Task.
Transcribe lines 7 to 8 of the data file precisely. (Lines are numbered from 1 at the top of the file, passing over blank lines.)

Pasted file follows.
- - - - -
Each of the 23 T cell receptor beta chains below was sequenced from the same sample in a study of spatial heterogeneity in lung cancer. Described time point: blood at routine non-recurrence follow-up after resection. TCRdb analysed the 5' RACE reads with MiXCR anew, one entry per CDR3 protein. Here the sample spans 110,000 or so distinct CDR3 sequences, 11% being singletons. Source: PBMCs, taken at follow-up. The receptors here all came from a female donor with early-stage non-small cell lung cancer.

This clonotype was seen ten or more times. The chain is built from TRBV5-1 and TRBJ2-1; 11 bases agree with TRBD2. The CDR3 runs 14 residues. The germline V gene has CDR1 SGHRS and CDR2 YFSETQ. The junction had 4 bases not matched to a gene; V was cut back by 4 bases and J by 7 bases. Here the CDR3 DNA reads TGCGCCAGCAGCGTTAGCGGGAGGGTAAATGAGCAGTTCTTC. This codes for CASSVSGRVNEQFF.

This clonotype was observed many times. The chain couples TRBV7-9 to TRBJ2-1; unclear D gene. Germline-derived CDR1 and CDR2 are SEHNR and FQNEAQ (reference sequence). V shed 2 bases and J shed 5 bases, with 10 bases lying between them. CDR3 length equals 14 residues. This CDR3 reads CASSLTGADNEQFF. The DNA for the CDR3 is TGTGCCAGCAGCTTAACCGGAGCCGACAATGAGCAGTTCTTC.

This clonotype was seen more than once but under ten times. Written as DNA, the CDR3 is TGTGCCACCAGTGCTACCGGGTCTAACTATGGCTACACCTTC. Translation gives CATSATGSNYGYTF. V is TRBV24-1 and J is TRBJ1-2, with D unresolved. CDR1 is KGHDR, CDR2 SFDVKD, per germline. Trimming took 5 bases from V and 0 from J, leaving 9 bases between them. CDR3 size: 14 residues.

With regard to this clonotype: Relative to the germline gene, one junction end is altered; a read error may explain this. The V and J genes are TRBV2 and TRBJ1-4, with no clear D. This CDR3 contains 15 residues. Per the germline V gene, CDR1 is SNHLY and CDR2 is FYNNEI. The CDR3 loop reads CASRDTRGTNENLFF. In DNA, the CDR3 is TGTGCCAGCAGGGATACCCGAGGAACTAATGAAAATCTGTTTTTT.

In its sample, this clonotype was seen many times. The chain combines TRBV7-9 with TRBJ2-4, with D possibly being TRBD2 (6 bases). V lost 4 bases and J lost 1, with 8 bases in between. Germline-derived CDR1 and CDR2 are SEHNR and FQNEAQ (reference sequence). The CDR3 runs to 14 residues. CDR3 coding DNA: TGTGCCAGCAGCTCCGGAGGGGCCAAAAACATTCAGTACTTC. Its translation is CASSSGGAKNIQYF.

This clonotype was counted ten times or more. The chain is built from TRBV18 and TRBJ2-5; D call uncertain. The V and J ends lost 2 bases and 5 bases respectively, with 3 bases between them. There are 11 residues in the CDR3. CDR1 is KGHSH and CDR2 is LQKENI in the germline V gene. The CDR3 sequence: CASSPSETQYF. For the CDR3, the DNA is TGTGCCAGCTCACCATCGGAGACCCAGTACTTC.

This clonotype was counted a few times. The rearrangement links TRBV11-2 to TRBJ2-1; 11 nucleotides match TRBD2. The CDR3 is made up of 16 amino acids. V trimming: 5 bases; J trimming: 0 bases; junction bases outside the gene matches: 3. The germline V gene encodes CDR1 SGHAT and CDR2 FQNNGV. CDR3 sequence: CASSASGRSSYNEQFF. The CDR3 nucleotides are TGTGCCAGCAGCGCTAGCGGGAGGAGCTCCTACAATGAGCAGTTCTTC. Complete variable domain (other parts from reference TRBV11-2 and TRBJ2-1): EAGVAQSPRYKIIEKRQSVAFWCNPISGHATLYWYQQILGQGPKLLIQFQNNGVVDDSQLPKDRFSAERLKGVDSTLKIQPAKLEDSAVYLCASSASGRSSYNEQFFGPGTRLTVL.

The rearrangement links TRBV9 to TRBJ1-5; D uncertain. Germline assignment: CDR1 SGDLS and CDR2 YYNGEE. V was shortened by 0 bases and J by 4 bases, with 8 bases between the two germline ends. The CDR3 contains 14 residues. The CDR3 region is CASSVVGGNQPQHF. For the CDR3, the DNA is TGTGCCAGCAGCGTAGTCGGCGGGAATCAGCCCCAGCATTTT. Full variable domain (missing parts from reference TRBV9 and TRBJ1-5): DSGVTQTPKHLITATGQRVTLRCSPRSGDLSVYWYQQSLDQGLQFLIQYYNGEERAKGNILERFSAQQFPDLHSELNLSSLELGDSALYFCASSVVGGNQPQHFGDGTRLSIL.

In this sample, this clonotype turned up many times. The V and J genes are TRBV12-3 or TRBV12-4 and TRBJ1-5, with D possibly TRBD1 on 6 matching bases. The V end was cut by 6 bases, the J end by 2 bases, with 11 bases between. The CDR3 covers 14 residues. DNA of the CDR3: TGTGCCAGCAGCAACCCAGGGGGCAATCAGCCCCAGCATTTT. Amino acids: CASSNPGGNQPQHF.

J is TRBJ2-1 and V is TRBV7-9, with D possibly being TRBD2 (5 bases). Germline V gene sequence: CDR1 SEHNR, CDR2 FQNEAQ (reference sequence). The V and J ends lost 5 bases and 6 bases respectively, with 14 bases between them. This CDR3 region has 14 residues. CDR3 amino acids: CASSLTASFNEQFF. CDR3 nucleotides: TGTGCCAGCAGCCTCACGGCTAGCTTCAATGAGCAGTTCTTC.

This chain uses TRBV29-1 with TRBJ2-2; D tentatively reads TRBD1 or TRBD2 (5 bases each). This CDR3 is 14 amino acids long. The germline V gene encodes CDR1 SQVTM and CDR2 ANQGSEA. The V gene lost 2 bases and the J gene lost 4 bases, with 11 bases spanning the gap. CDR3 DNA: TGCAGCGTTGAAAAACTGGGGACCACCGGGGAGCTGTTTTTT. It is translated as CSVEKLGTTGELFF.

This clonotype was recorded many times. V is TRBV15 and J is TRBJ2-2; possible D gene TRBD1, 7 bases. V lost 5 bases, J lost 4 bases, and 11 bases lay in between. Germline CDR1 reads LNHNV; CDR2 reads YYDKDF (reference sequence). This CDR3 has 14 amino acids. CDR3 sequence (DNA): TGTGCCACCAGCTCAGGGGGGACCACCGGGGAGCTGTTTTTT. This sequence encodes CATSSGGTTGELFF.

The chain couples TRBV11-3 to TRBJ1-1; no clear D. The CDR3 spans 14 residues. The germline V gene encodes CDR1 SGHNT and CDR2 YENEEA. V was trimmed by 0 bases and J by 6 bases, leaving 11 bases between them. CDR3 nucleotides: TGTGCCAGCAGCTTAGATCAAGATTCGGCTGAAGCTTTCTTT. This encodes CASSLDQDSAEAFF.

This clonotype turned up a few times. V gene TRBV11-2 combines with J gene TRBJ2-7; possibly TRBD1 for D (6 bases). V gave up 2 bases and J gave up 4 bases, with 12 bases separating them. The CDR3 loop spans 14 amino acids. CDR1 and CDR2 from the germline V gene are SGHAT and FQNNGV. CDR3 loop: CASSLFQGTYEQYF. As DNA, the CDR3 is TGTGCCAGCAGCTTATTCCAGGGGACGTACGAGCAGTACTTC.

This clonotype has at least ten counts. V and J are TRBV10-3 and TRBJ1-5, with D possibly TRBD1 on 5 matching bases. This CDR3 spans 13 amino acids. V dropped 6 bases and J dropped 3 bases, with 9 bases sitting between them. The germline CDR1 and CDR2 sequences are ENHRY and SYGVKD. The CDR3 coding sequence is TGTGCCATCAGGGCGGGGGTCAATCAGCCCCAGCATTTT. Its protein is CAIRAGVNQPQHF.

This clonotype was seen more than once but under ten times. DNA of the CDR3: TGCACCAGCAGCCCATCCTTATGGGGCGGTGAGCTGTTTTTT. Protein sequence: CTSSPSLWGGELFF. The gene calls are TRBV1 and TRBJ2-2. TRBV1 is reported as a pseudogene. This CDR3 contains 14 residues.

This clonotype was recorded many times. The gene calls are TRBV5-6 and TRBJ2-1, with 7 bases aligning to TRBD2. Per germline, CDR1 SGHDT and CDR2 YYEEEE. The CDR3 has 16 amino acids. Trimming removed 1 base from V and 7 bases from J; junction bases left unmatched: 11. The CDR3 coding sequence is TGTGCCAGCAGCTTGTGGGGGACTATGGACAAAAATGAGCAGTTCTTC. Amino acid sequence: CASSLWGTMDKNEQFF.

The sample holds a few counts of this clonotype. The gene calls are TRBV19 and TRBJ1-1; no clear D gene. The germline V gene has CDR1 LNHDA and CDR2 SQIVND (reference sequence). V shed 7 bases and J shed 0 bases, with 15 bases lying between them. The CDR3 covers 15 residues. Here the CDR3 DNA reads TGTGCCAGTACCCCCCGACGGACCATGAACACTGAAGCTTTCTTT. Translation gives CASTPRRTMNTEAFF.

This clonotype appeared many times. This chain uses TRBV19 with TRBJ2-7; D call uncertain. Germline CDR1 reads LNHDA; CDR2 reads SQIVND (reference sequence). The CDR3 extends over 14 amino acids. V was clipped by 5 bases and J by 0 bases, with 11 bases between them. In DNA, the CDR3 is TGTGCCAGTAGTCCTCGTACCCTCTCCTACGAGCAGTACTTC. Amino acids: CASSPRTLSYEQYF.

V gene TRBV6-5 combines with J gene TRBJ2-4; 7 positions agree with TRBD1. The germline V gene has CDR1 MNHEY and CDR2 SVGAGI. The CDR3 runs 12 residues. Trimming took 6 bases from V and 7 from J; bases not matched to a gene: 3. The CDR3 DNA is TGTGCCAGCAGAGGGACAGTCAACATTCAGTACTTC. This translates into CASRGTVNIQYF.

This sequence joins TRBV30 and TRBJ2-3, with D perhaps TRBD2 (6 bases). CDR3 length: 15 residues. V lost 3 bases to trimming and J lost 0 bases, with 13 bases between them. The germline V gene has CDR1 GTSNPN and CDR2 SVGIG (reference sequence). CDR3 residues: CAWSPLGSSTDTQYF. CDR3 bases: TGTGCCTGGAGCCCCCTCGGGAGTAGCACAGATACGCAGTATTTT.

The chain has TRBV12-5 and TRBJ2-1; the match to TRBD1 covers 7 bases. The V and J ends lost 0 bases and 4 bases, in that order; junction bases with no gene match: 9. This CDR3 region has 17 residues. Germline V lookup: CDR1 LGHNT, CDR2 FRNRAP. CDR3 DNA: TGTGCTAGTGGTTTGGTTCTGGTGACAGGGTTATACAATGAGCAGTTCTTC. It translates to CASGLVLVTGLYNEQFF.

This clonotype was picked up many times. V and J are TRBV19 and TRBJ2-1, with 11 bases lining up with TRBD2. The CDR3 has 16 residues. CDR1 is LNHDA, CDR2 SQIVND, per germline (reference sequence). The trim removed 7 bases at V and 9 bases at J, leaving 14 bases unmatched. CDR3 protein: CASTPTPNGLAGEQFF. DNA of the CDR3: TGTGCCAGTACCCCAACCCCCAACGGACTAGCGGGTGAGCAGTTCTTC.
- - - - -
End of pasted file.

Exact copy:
This clonotype was counted ten times or more. The chain is built from TRBV18 and TRBJ2-5; D call uncertain. The V and J ends lost 2 bases and 5 bases respectively, with 3 bases between them. There are 11 residues in the CDR3. CDR1 is KGHSH and CDR2 is LQKENI in the germline V gene. The CDR3 sequence: CASSPSETQYF. For the CDR3, the DNA is TGTGCCAGCTCACCATCGGAGACCCAGTACTTC.

This clonotype was counted a few times. The rearrangement links TRBV11-2 to TRBJ2-1; 11 nucleotides match TRBD2. The CDR3 is made up of 16 amino acids. V trimming: 5 bases; J trimming: 0 bases; junction bases outside the gene matches: 3. The germline V gene encodes CDR1 SGHAT and CDR2 FQNNGV. CDR3 sequence: CASSASGRSSYNEQFF. The CDR3 nucleotides are TGTGCCAGCAGCGCTAGCGGGAGGAGCTCCTACAATGAGCAGTTCTTC. Complete variable domain (other parts from reference TRBV11-2 and TRBJ2-1): EAGVAQSPRYKIIEKRQSVAFWCNPISGHATLYWYQQILGQGPKLLIQFQNNGVVDDSQLPKDRFSAERLKGVDSTLKIQPAKLEDSAVYLCASSASGRSSYNEQFFGPGTRLTVL.